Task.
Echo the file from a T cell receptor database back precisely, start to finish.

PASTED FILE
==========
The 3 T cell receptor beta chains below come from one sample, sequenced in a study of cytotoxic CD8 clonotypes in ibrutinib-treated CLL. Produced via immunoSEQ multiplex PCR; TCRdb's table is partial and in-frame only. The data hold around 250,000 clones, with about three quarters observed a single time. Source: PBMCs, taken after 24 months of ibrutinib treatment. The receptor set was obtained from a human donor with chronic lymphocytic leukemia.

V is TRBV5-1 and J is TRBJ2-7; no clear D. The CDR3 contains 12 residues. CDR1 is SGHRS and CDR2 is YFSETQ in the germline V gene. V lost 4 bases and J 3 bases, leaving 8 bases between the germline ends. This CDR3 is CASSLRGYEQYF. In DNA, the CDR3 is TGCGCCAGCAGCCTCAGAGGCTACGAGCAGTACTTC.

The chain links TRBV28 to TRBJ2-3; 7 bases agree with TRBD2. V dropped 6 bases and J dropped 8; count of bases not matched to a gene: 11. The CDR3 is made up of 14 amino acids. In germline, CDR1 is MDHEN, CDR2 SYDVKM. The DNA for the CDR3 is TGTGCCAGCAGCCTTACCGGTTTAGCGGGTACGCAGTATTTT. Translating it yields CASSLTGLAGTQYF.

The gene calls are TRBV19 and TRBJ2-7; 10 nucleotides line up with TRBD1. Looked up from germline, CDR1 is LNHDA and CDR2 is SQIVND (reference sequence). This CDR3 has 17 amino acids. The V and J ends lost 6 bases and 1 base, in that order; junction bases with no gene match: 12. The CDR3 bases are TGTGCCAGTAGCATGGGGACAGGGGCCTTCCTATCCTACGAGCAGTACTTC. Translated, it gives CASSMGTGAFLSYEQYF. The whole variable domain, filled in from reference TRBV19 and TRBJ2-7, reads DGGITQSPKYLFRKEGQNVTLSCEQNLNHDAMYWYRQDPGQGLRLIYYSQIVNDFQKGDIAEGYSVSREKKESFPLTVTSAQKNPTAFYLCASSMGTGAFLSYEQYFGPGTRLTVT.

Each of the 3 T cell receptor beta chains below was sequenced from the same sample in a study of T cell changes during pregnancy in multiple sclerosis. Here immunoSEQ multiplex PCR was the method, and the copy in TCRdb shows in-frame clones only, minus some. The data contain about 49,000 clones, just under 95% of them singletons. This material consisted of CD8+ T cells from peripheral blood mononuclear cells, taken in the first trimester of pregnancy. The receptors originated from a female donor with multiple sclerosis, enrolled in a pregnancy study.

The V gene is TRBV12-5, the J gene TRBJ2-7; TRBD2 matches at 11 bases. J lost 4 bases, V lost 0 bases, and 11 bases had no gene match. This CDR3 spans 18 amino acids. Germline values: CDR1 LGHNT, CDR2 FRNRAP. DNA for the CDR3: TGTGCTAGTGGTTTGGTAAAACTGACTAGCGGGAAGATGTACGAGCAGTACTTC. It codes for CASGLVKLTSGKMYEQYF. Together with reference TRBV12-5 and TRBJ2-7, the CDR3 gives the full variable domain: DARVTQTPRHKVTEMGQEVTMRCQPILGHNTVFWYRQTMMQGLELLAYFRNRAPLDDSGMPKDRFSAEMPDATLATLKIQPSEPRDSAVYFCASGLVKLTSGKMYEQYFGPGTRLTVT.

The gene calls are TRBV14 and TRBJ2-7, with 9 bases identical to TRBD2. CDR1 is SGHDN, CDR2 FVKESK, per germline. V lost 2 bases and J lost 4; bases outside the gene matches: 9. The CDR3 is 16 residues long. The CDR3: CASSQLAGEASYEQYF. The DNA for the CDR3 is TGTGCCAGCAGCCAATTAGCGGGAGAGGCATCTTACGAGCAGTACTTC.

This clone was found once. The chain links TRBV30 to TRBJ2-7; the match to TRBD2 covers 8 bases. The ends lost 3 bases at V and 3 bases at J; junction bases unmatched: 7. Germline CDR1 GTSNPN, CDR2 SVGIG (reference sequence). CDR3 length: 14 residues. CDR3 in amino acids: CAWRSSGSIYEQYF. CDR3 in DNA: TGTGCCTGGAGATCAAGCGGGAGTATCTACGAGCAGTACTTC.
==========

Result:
The 3 T cell receptor beta chains below come from one sample, sequenced in a study of cytotoxic CD8 clonotypes in ibrutinib-treated CLL. Produced via immunoSEQ multiplex PCR; TCRdb's table is partial and in-frame only. The data hold around 250,000 clones, with about three quarters observed a single time. Source: PBMCs, taken after 24 months of ibrutinib treatment. The receptor set was obtained from a human donor with chronic lymphocytic leukemia.

V is TRBV5-1 and J is TRBJ2-7; no clear D. The CDR3 contains 12 residues. CDR1 is SGHRS and CDR2 is YFSETQ in the germline V gene. V lost 4 bases and J 3 bases, leaving 8 bases between the germline ends. This CDR3 is CASSLRGYEQYF. In DNA, the CDR3 is TGCGCCAGCAGCCTCAGAGGCTACGAGCAGTACTTC.

The chain links TRBV28 to TRBJ2-3; 7 bases agree with TRBD2. V dropped 6 bases and J dropped 8; count of bases not matched to a gene: 11. The CDR3 is made up of 14 amino acids. In germline, CDR1 is MDHEN, CDR2 SYDVKM. The DNA for the CDR3 is TGTGCCAGCAGCCTTACCGGTTTAGCGGGTACGCAGTATTTT. Translating it yields CASSLTGLAGTQYF.

The gene calls are TRBV19 and TRBJ2-7; 10 nucleotides line up with TRBD1. Looked up from germline, CDR1 is LNHDA and CDR2 is SQIVND (reference sequence). This CDR3 has 17 amino acids. The V and J ends lost 6 bases and 1 base, in that order; junction bases with no gene match: 12. The CDR3 bases are TGTGCCAGTAGCATGGGGACAGGGGCCTTCCTATCCTACGAGCAGTACTTC. Translated, it gives CASSMGTGAFLSYEQYF. The whole variable domain, filled in from reference TRBV19 and TRBJ2-7, reads DGGITQSPKYLFRKEGQNVTLSCEQNLNHDAMYWYRQDPGQGLRLIYYSQIVNDFQKGDIAEGYSVSREKKESFPLTVTSAQKNPTAFYLCASSMGTGAFLSYEQYFGPGTRLTVT.

Each of the 3 T cell receptor beta chains below was sequenced from the same sample in a study of T cell changes during pregnancy in multiple sclerosis. Here immunoSEQ multiplex PCR was the method, and the copy in TCRdb shows in-frame clones only, minus some. The data contain about 49,000 clones, just under 95% of them singletons. This material consisted of CD8+ T cells from peripheral blood mononuclear cells, taken in the first trimester of pregnancy. The receptors originated from a female donor with multiple sclerosis, enrolled in a pregnancy study.

The V gene is TRBV12-5, the J gene TRBJ2-7; TRBD2 matches at 11 bases. J lost 4 bases, V lost 0 bases, and 11 bases had no gene match. This CDR3 spans 18 amino acids. Germline values: CDR1 LGHNT, CDR2 FRNRAP. DNA for the CDR3: TGTGCTAGTGGTTTGGTAAAACTGACTAGCGGGAAGATGTACGAGCAGTACTTC. It codes for CASGLVKLTSGKMYEQYF. Together with reference TRBV12-5 and TRBJ2-7, the CDR3 gives the full variable domain: DARVTQTPRHKVTEMGQEVTMRCQPILGHNTVFWYRQTMMQGLELLAYFRNRAPLDDSGMPKDRFSAEMPDATLATLKIQPSEPRDSAVYFCASGLVKLTSGKMYEQYFGPGTRLTVT.

The gene calls are TRBV14 and TRBJ2-7, with 9 bases identical to TRBD2. CDR1 is SGHDN, CDR2 FVKESK, per germline. V lost 2 bases and J lost 4; bases outside the gene matches: 9. The CDR3 is 16 residues long. The CDR3: CASSQLAGEASYEQYF. The DNA for the CDR3 is TGTGCCAGCAGCCAATTAGCGGGAGAGGCATCTTACGAGCAGTACTTC.

This clone was found once. The chain links TRBV30 to TRBJ2-7; the match to TRBD2 covers 8 bases. The ends lost 3 bases at V and 3 bases at J; junction bases unmatched: 7. Germline CDR1 GTSNPN, CDR2 SVGIG (reference sequence). CDR3 length: 14 residues. CDR3 in amino acids: CAWRSSGSIYEQYF. CDR3 in DNA: TGTGCCTGGAGATCAAGCGGGAGTATCTACGAGCAGTACTTC.